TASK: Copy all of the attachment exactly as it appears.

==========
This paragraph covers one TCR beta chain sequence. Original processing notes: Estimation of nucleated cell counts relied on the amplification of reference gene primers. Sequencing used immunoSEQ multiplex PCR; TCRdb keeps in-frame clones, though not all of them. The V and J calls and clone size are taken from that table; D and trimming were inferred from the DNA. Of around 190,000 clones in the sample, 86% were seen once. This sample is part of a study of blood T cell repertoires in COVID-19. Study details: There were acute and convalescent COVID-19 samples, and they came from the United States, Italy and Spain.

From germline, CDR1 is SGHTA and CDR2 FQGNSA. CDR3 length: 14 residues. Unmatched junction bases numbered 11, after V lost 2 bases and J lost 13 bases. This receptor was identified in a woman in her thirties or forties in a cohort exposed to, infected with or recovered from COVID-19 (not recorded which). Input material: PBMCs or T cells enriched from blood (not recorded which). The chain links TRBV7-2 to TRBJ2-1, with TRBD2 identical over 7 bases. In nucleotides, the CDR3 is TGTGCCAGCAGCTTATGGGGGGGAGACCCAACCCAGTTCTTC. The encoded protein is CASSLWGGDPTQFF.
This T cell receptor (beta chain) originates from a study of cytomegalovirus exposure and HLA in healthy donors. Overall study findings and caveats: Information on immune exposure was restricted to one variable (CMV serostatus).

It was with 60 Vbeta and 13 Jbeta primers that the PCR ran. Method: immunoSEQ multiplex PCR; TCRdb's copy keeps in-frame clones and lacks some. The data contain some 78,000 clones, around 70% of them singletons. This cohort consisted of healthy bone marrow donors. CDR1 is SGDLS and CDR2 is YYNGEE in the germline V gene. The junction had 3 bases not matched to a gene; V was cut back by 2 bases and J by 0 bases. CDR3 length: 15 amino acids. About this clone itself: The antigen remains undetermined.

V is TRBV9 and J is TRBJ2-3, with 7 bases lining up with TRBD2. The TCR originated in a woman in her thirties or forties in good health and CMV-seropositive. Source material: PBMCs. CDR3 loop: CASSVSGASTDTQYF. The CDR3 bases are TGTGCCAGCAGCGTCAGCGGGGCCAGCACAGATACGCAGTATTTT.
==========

This paragraph covers one TCR beta chain sequence. Original processing notes: Estimation of nucleated cell counts relied on the amplification of reference gene primers. Sequencing used immunoSEQ multiplex PCR; TCRdb keeps in-frame clones, though not all of them. The V and J calls and clone size are taken from that table; D and trimming were inferred from the DNA. Of around 190,000 clones in the sample, 86% were seen once. This sample is part of a study of blood T cell repertoires in COVID-19. Study details: There were acute and convalescent COVID-19 samples, and they came from the United States, Italy and Spain.

From germline, CDR1 is SGHTA and CDR2 FQGNSA. CDR3 length: 14 residues. Unmatched junction bases numbered 11, after V lost 2 bases and J lost 13 bases. This receptor was identified in a woman in her thirties or forties in a cohort exposed to, infected with or recovered from COVID-19 (not recorded which). Input material: PBMCs or T cells enriched from blood (not recorded which). The chain links TRBV7-2 to TRBJ2-1, with TRBD2 identical over 7 bases. In nucleotides, the CDR3 is TGTGCCAGCAGCTTATGGGGGGGAGACCCAACCCAGTTCTTC. The encoded protein is CASSLWGGDPTQFF.
This T cell receptor (beta chain) originates from a study of cytomegalovirus exposure and HLA in healthy donors. Overall study findings and caveats: Information on immune exposure was restricted to one variable (CMV serostatus).

It was with 60 Vbeta and 13 Jbeta primers that the PCR ran. Method: immunoSEQ multiplex PCR; TCRdb's copy keeps in-frame clones and lacks some. The data contain some 78,000 clones, around 70% of them singletons. This cohort consisted of healthy bone marrow donors. CDR1 is SGDLS and CDR2 is YYNGEE in the germline V gene. The junction had 3 bases not matched to a gene; V was cut back by 2 bases and J by 0 bases. CDR3 length: 15 amino acids. About this clone itself: The antigen remains undetermined.

V is TRBV9 and J is TRBJ2-3, with 7 bases lining up with TRBD2. The TCR originated in a woman in her thirties or forties in good health and CMV-seropositive. Source material: PBMCs. CDR3 loop: CASSVSGASTDTQYF. The CDR3 bases are TGTGCCAGCAGCGTCAGCGGGGCCAGCACAGATACGCAGTATTTT.